Election 2015: Channels battle to be the best

paxman mitchellFlicking between the channels as the voting results slowly roll in sounds easy, but watching the election night coverage is actually an exhausting experience.

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It starts promisingly, with Channel 4’s Alternative Election Night kicking things off early as hosts Jeremy Paxman and David Mitchell spend an energetic hour poking fun at the fact that they can’t actually talk about the election until 10pm due to Ofcom regulations.

Accidental lengthy pauses are common and the show revels in the slightly shambolic anything-can- go-wrong nature of live TV, like a special edition of 10 O’Clock Live, which is endearing at first.

Paxman reads the lowbrow autocue jokes with stilted awkwardness and barely-concealed disdain, while Mitchell is his usual dry and sarcastic self.

Meanwhile, the BBC begins with some typically-overblown CGI effects and tech – a virtual Downing Street, a ludicrously-large touchscreen, and holograms of the party leaders that blink creepily.

David Dimbleby returns for what is probably his final election night on the BBC, a reassuring and reliable grandfather figure here to calmly guide us through the night.

He makes the BBC’s coverage seem like a much better option as the hours tick by and Channel 4’s loud, self-consciously-offbeat coverage starts to grate and their studio audience becomes increasingly tired.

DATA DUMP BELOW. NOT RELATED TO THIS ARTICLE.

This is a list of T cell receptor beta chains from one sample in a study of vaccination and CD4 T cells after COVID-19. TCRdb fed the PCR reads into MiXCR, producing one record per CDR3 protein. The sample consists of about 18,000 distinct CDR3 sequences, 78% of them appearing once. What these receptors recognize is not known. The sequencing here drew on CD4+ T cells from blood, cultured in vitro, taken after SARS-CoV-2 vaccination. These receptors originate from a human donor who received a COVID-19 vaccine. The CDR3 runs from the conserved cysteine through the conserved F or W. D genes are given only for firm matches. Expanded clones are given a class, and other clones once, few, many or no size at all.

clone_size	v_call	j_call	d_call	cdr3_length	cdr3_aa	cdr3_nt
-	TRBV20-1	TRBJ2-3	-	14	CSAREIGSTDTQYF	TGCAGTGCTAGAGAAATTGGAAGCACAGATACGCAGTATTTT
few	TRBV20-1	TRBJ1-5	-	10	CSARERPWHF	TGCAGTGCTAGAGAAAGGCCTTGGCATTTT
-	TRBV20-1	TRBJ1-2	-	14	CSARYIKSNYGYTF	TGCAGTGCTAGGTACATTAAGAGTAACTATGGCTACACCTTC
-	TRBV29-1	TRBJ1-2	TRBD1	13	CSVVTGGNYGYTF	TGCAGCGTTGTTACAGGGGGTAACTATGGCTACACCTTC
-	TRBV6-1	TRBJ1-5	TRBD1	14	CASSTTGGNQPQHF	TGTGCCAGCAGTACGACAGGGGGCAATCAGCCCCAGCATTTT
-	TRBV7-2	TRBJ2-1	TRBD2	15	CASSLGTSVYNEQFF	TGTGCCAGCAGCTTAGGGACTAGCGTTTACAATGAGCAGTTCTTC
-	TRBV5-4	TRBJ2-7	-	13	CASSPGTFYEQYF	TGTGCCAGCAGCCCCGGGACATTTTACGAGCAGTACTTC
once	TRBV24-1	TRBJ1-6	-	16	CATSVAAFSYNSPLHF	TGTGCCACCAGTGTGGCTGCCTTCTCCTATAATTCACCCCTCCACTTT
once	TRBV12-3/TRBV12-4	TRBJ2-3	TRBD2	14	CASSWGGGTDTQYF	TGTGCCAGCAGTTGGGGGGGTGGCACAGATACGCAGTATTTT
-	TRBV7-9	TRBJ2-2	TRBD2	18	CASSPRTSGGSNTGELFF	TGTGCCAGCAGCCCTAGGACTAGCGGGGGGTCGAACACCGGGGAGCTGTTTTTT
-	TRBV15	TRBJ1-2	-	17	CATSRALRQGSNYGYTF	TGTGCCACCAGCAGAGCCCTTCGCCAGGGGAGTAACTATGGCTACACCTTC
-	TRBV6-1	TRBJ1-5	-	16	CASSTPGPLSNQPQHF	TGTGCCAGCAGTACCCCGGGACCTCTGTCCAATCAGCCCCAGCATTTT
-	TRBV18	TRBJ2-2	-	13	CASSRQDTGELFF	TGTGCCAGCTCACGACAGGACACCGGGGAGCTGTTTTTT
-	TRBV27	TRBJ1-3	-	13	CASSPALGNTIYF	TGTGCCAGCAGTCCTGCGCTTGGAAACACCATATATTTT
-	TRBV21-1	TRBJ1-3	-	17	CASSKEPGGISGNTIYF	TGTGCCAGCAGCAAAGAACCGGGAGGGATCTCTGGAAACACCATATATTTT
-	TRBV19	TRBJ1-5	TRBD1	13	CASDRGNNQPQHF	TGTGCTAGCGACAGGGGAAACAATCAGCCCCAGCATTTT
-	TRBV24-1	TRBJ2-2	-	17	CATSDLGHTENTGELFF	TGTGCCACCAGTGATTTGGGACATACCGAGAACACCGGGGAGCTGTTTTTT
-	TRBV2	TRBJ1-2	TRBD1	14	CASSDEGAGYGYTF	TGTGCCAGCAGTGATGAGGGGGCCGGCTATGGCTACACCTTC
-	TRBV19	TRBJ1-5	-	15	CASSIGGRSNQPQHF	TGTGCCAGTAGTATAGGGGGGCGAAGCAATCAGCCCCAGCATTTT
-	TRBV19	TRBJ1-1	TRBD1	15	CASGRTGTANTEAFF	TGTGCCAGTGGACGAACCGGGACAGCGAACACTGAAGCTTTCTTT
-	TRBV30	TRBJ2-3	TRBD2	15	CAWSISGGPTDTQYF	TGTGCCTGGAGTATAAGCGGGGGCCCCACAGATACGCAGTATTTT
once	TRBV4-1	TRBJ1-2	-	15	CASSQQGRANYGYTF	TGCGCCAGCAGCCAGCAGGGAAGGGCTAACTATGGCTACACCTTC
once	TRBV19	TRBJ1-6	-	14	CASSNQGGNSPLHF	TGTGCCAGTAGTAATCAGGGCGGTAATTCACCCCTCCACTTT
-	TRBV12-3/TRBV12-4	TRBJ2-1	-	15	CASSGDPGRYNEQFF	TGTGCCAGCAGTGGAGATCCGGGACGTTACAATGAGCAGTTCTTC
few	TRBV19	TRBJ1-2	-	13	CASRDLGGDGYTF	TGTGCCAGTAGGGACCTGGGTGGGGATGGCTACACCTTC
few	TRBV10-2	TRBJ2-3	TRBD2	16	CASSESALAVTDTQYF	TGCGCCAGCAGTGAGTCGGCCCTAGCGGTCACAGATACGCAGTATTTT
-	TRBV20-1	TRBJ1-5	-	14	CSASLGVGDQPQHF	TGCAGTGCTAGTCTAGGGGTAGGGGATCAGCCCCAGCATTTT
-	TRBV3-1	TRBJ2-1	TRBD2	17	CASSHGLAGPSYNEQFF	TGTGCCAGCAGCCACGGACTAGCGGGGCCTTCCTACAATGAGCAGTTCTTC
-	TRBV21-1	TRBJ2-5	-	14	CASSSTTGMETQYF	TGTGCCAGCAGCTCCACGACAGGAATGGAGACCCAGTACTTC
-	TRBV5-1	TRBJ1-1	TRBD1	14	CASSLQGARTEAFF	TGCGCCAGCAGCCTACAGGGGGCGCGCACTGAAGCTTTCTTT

Results

Paxo eventually resorts to bellowing autocue fodder and ad-libs at the top of his lungs for his own amusement.

The first results come in during an ad break and the second is mentioned in an on-screen graphic but not acknowledged by the comedic co-hosts as they’re in the middle of a jokey discussion about the political allegiances of people who dump their partners by text.

Back to the BBC then for some professionalism. Dimbleby’s arguing with Ed Balls and reporters are making endless predictions based on one poll about results that won’t arrive for another three hours.

At one point I pressed the wrong button and saw a glimpse of a lacklustre Stephen King adaptation with Pierce Brosnan on Channel 5, who clearly know no-one’s watching and have just chucked any old rubbish on.

After 2am, my eyelids begin to droop.

I can no longer follow who’s talking to who about what or why, Jeremy Vine’s walking over the same virtual map Philomena Cunk walked over on Election Wipe the day before, and Channel 4’s audience is still laughing desperately after every single awful joke.

I close my eyes and drift off. Colourful graphs and blinking, smiling Ed Miliband holograms haunt my dreams.

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